I have a question. I know it’s none of my business but I really want to know. It’s not an easy question to answer. Normally when someone asks you this question your instinct is to lie. Sometimes it catches you off guard.
Sometimes you drive yourself crazy asking it of yourself.
To me it is THE question. It’s the only one that matters. Achievements, accomplishments, money, family, friends and possessions aside…none of it matters when it comes to this.
Okay, here it is…
Are you happy?
I know, annoying right? Are you happy. Is anyone happy? What does it mean to be happy? Is happiness even a goal? Is being in a constant state of happiness achievable?
To me, happiness is not a state of being. Happiness is a feeling. It comes and goes, like sadness and anger. So to ask someone if they are happy is a false choice. Happy vs unhappy. I don’t believe either of these is possible as a constant.
I’ve annoyed you by asking the question so I’ll show how I deal with it. I’ll ask myself and you’ll understand why I think it’s a silly question to ask.
Am I happy?
Happy isn’t how I’d describe myself. Satisfied? Yes. Fulfilled? Yes. Happy? No.
Happiness comes and goes. I have moments of happiness. It comes and goes. I’ve felt happy several times today and then I’ve felt sad, frustrated, tired, overwhelmed, cranky, lonely…
I go through so many feelings more than once each day. This is normal.
I am happy with individual things. I’m happy with work but I’m not happy with how cold it is on the bus each morning. I’m happy with my family but I’m not happy with their behaviour at bedtime. I’m happy with my marriage but I’m not happy with how my husband hardly helps out around the home. I’m happy with my home but I’m not happy that we are only renting. I’m happy with how I look but I’m not happy that it seems to be deteriorating at a rate of knots as I approach forty. I’m happy with my health but I’m not happy that it takes me three weeks to recover from exercise-induced-injuries.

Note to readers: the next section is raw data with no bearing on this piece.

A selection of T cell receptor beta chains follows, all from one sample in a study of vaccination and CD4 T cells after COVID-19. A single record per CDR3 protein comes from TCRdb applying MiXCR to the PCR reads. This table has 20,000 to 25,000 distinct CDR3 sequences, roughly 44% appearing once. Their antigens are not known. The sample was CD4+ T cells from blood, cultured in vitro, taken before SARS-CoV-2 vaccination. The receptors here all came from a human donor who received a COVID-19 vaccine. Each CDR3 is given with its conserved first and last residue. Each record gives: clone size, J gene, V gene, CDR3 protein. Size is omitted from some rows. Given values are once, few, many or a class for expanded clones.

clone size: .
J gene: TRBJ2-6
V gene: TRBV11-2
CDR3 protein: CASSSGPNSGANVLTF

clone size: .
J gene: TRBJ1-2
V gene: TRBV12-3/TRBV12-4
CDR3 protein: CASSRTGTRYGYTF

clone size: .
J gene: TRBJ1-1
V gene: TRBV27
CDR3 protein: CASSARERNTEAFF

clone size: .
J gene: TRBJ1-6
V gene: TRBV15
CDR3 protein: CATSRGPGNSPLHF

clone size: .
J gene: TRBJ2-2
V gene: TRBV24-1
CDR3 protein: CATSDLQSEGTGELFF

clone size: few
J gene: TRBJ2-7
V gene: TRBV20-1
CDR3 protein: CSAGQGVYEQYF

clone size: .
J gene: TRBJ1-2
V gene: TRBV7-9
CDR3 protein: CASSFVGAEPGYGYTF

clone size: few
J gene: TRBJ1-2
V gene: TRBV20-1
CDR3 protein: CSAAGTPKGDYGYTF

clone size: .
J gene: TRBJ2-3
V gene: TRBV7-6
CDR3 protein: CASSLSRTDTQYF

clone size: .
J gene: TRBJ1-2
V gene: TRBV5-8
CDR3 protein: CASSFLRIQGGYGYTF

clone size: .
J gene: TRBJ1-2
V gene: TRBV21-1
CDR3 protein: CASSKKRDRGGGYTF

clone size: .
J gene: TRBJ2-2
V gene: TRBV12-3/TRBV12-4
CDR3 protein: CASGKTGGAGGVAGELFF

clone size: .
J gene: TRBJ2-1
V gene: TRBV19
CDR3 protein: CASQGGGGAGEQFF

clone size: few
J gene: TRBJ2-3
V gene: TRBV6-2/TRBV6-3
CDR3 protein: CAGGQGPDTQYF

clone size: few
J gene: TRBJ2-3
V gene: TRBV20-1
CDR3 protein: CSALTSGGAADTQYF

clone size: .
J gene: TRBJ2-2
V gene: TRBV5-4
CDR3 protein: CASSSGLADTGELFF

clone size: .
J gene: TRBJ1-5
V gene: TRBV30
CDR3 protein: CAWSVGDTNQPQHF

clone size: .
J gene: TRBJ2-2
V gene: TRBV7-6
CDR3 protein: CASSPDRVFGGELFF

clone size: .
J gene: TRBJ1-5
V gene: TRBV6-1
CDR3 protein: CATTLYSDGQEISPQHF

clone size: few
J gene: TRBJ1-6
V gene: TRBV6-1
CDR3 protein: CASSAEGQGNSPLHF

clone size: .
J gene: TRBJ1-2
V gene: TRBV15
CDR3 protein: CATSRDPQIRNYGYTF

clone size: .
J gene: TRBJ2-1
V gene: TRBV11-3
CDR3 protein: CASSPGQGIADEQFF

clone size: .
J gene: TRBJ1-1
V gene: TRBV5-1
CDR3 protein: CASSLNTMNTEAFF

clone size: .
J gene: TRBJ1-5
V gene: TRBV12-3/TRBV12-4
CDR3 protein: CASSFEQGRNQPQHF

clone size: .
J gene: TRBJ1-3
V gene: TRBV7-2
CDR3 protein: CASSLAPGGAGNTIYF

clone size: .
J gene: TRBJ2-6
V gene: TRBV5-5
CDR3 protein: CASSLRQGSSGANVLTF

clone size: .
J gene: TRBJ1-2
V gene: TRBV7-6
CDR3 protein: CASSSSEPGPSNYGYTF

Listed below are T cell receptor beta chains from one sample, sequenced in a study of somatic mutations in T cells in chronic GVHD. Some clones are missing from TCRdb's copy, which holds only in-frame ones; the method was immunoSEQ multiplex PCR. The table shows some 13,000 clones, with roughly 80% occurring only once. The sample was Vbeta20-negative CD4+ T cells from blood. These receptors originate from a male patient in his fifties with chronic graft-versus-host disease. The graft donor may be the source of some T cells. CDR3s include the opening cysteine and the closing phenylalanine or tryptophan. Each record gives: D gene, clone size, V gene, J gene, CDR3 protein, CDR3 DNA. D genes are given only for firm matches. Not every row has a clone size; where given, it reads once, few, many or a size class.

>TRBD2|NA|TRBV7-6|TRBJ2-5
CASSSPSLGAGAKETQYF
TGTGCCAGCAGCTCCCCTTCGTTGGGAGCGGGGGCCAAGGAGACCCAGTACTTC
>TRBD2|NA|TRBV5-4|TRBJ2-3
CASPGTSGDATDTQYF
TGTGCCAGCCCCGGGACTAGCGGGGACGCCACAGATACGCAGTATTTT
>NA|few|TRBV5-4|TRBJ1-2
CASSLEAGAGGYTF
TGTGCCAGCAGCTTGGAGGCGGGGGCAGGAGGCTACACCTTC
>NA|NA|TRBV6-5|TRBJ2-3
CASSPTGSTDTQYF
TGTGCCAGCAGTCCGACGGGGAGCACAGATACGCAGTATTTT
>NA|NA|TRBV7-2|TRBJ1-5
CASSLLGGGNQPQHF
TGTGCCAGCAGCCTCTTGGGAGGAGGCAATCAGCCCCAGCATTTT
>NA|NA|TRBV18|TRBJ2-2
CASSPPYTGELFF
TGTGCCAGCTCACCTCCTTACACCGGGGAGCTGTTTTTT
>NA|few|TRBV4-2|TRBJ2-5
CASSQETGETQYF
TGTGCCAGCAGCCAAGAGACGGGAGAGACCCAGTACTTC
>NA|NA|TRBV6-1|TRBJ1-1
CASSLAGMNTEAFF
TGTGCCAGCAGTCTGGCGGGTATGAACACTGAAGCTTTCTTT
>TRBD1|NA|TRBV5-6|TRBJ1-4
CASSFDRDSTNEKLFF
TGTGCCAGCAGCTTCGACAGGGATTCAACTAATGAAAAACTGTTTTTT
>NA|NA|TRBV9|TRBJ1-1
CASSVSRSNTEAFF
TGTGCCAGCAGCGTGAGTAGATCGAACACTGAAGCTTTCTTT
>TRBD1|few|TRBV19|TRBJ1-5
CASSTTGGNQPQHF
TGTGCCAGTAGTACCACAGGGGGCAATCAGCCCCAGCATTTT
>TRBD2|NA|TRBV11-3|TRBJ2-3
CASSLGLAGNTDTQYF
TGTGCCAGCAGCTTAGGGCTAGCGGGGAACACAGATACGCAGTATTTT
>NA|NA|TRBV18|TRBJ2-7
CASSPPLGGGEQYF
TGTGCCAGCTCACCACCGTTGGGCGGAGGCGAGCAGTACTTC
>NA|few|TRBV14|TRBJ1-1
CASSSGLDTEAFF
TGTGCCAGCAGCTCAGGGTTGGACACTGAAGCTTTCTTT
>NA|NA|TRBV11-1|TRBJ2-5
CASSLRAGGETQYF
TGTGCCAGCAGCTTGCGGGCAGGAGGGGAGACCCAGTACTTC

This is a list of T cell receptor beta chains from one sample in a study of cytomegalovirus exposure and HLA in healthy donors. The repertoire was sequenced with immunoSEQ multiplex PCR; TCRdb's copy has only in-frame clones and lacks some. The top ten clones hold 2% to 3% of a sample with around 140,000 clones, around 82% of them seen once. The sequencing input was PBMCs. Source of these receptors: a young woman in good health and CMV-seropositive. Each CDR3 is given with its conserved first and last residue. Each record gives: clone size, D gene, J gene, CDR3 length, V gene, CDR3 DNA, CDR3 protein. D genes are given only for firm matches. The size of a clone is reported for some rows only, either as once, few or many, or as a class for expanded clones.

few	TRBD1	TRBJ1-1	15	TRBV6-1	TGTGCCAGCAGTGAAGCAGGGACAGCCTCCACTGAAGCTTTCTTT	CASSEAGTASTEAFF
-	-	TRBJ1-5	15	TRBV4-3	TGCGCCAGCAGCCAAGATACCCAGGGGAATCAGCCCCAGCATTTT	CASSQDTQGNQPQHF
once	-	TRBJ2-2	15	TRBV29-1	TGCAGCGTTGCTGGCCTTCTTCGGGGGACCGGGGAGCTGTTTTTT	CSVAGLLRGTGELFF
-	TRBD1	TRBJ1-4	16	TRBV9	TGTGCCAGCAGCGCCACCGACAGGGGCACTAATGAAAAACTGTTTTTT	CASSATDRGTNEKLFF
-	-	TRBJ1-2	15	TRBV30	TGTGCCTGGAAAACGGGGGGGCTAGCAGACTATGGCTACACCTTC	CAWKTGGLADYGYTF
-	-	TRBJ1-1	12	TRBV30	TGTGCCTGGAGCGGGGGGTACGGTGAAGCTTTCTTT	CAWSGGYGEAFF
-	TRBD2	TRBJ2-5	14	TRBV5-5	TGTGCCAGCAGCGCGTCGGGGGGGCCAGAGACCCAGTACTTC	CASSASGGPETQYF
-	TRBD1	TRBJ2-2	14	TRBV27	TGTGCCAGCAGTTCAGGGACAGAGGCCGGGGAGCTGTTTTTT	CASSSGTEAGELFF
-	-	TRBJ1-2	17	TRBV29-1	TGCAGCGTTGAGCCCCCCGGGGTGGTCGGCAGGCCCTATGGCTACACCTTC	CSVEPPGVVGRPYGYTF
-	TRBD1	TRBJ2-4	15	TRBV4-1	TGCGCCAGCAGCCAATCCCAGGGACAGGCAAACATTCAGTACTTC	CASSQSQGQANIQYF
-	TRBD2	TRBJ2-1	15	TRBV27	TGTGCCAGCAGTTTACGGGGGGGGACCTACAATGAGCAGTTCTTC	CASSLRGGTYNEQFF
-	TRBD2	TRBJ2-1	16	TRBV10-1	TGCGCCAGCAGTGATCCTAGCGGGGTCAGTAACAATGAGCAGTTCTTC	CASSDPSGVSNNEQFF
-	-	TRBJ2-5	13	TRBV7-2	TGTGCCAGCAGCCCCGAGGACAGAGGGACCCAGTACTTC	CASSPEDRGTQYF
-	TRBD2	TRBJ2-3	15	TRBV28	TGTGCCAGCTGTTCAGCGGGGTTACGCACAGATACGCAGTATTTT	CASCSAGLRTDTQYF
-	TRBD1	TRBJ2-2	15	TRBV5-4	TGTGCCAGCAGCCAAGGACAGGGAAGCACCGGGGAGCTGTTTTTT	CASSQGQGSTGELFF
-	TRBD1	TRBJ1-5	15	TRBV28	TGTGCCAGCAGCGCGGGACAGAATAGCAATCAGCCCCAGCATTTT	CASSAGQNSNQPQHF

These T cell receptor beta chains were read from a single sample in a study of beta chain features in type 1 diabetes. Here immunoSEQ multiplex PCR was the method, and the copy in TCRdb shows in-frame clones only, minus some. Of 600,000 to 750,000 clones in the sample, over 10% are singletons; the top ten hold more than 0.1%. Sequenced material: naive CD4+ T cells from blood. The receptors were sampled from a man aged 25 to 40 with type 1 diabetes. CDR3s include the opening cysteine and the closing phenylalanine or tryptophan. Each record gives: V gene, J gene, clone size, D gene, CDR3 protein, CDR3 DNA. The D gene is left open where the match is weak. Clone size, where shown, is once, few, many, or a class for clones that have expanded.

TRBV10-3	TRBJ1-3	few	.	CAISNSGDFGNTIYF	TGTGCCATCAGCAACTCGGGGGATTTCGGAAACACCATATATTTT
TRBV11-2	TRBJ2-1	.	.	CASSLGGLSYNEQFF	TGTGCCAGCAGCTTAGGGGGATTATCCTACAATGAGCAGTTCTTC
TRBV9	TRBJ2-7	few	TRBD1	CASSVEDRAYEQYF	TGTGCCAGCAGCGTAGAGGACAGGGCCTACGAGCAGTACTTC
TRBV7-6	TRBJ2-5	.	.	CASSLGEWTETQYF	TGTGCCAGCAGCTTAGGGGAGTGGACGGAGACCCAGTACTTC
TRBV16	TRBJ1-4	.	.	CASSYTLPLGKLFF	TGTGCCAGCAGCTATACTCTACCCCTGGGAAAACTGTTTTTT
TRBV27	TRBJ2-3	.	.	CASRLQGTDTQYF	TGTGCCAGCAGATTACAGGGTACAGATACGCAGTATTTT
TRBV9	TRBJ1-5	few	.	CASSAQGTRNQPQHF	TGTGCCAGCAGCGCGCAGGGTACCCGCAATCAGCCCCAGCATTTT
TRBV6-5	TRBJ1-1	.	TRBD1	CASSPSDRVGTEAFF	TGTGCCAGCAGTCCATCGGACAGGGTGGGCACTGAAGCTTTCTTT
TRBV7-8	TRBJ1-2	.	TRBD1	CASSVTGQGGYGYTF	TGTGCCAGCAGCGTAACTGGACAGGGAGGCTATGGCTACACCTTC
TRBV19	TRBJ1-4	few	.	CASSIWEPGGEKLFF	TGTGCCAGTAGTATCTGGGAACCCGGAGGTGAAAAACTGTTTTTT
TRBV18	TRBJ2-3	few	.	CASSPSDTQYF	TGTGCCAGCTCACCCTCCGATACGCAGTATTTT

So, are you happy?
Or, may I ask, are you satisfied?
We are all a work-in-progress. We are a work-in-progress until we take our last breath. One of the motivating forces for life is the search for happiness. It’s the search, the process, the seeking, the consideration and the hope that makes life worth living and when those moments of happiness come it’s great, when they go we can look forward to the next.
Next question, the last one, I promise.
What do you think it will take to make you happy? We all have something.
To be fair, I’ll go first.
I will be happy when we own our own home again. It’s my current motivation for everything and once we have that home I’ll have another happiness goal that I’ll focus on.
So, what is your happiness goal? I really hope it isn’t a weight goal because trust me, you’ll never be completely satisfied with that. Instead of a specific goal I prefer a weight window – a five kilo window of weight in which you are happy to hover.
Is it a career goal? Have you ever really tried to get the career of your dreams. It’s never too late. I’ve met and interviewed EVERYONE. Trust me when I say anyone can be anything and you can STILL achieve your secret dream.
Is your happiness goal financial. Come up with a plan. Financial goals are great, especially when you can see exactly how to get there and be confident in your process.
Do you want to get married or have kids? I have seen people jump through some incredible hoops to achieve these. Nothing should stand in your way. Never give up. Never.
It’s Friday night. The weekend looms. Tomorrow is ultra-busy and I won’t be happy as we race around cramming it all in. On days like tomorrow when the kids have more activities than I do in a week, I consider myself a facilitator of happiness. I facilitate my children’s happiness. At night once it’s all done I’ll be happy that the day went well. Then that feeling will go and be replaced with fatigue or another fleeting feeling.
I have a project for you. This weekend think about your happiness goals. What are they? Don’t be afraid. Say them, at least to yourself. Write them down even. Because they are worth it. They are achievable. And you too can be the happiest you can be.
Then, when someone asks you, “Are you happy?” you can say, “I’m as happy as I can be, thanks. And you?”
La Dolce Vita,